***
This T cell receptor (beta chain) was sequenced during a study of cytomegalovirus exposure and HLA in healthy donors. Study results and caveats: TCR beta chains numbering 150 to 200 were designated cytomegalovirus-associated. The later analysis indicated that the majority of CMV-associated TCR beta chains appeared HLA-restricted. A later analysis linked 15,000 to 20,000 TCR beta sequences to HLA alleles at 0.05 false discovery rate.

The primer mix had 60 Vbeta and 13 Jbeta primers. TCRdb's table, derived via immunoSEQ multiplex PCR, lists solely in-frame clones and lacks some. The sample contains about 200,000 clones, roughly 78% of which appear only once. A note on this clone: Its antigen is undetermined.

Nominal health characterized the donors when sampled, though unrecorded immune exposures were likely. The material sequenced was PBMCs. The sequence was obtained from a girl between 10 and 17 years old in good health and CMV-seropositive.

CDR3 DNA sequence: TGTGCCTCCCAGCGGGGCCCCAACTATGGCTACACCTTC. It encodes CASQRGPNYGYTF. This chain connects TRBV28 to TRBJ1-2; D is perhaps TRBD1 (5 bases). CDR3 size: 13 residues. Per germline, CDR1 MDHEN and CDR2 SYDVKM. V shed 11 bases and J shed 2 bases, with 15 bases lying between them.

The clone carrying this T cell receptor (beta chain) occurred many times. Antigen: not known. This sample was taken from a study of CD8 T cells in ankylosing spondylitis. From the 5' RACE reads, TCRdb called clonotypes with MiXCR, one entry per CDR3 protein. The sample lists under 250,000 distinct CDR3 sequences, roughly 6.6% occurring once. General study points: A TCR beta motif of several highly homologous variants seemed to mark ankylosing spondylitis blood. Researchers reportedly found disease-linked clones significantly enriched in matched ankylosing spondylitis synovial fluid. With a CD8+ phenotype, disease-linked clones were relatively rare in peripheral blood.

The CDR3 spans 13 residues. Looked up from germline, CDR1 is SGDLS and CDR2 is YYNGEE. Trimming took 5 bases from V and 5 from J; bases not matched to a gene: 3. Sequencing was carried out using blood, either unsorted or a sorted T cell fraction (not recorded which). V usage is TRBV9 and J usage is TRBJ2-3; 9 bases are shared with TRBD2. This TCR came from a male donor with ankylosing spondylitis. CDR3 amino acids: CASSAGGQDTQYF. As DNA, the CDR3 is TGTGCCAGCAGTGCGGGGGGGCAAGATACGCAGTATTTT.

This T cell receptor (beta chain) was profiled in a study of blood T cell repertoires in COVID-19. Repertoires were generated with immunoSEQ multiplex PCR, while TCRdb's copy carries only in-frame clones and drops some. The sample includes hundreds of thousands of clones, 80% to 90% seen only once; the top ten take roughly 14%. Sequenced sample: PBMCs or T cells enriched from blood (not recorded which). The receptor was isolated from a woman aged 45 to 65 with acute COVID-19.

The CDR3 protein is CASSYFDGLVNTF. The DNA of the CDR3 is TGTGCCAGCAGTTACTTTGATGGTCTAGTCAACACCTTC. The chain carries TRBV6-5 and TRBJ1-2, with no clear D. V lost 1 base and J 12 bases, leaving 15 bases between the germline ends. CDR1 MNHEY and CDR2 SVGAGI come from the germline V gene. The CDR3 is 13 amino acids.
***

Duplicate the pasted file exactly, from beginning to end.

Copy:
This T cell receptor (beta chain) was sequenced during a study of cytomegalovirus exposure and HLA in healthy donors. Study results and caveats: TCR beta chains numbering 150 to 200 were designated cytomegalovirus-associated. The later analysis indicated that the majority of CMV-associated TCR beta chains appeared HLA-restricted. A later analysis linked 15,000 to 20,000 TCR beta sequences to HLA alleles at 0.05 false discovery rate.

The primer mix had 60 Vbeta and 13 Jbeta primers. TCRdb's table, derived via immunoSEQ multiplex PCR, lists solely in-frame clones and lacks some. The sample contains about 200,000 clones, roughly 78% of which appear only once. A note on this clone: Its antigen is undetermined.

Nominal health characterized the donors when sampled, though unrecorded immune exposures were likely. The material sequenced was PBMCs. The sequence was obtained from a girl between 10 and 17 years old in good health and CMV-seropositive.

CDR3 DNA sequence: TGTGCCTCCCAGCGGGGCCCCAACTATGGCTACACCTTC. It encodes CASQRGPNYGYTF. This chain connects TRBV28 to TRBJ1-2; D is perhaps TRBD1 (5 bases). CDR3 size: 13 residues. Per germline, CDR1 MDHEN and CDR2 SYDVKM. V shed 11 bases and J shed 2 bases, with 15 bases lying between them.

The clone carrying this T cell receptor (beta chain) occurred many times. Antigen: not known. This sample was taken from a study of CD8 T cells in ankylosing spondylitis. From the 5' RACE reads, TCRdb called clonotypes with MiXCR, one entry per CDR3 protein. The sample lists under 250,000 distinct CDR3 sequences, roughly 6.6% occurring once. General study points: A TCR beta motif of several highly homologous variants seemed to mark ankylosing spondylitis blood. Researchers reportedly found disease-linked clones significantly enriched in matched ankylosing spondylitis synovial fluid. With a CD8+ phenotype, disease-linked clones were relatively rare in peripheral blood.

The CDR3 spans 13 residues. Looked up from germline, CDR1 is SGDLS and CDR2 is YYNGEE. Trimming took 5 bases from V and 5 from J; bases not matched to a gene: 3. Sequencing was carried out using blood, either unsorted or a sorted T cell fraction (not recorded which). V usage is TRBV9 and J usage is TRBJ2-3; 9 bases are shared with TRBD2. This TCR came from a male donor with ankylosing spondylitis. CDR3 amino acids: CASSAGGQDTQYF. As DNA, the CDR3 is TGTGCCAGCAGTGCGGGGGGGCAAGATACGCAGTATTTT.

This T cell receptor (beta chain) was profiled in a study of blood T cell repertoires in COVID-19. Repertoires were generated with immunoSEQ multiplex PCR, while TCRdb's copy carries only in-frame clones and drops some. The sample includes hundreds of thousands of clones, 80% to 90% seen only once; the top ten take roughly 14%. Sequenced sample: PBMCs or T cells enriched from blood (not recorded which). The receptor was isolated from a woman aged 45 to 65 with acute COVID-19.

The CDR3 protein is CASSYFDGLVNTF. The DNA of the CDR3 is TGTGCCAGCAGTTACTTTGATGGTCTAGTCAACACCTTC. The chain carries TRBV6-5 and TRBJ1-2, with no clear D. V lost 1 base and J 12 bases, leaving 15 bases between the germline ends. CDR1 MNHEY and CDR2 SVGAGI come from the germline V gene. The CDR3 is 13 amino acids.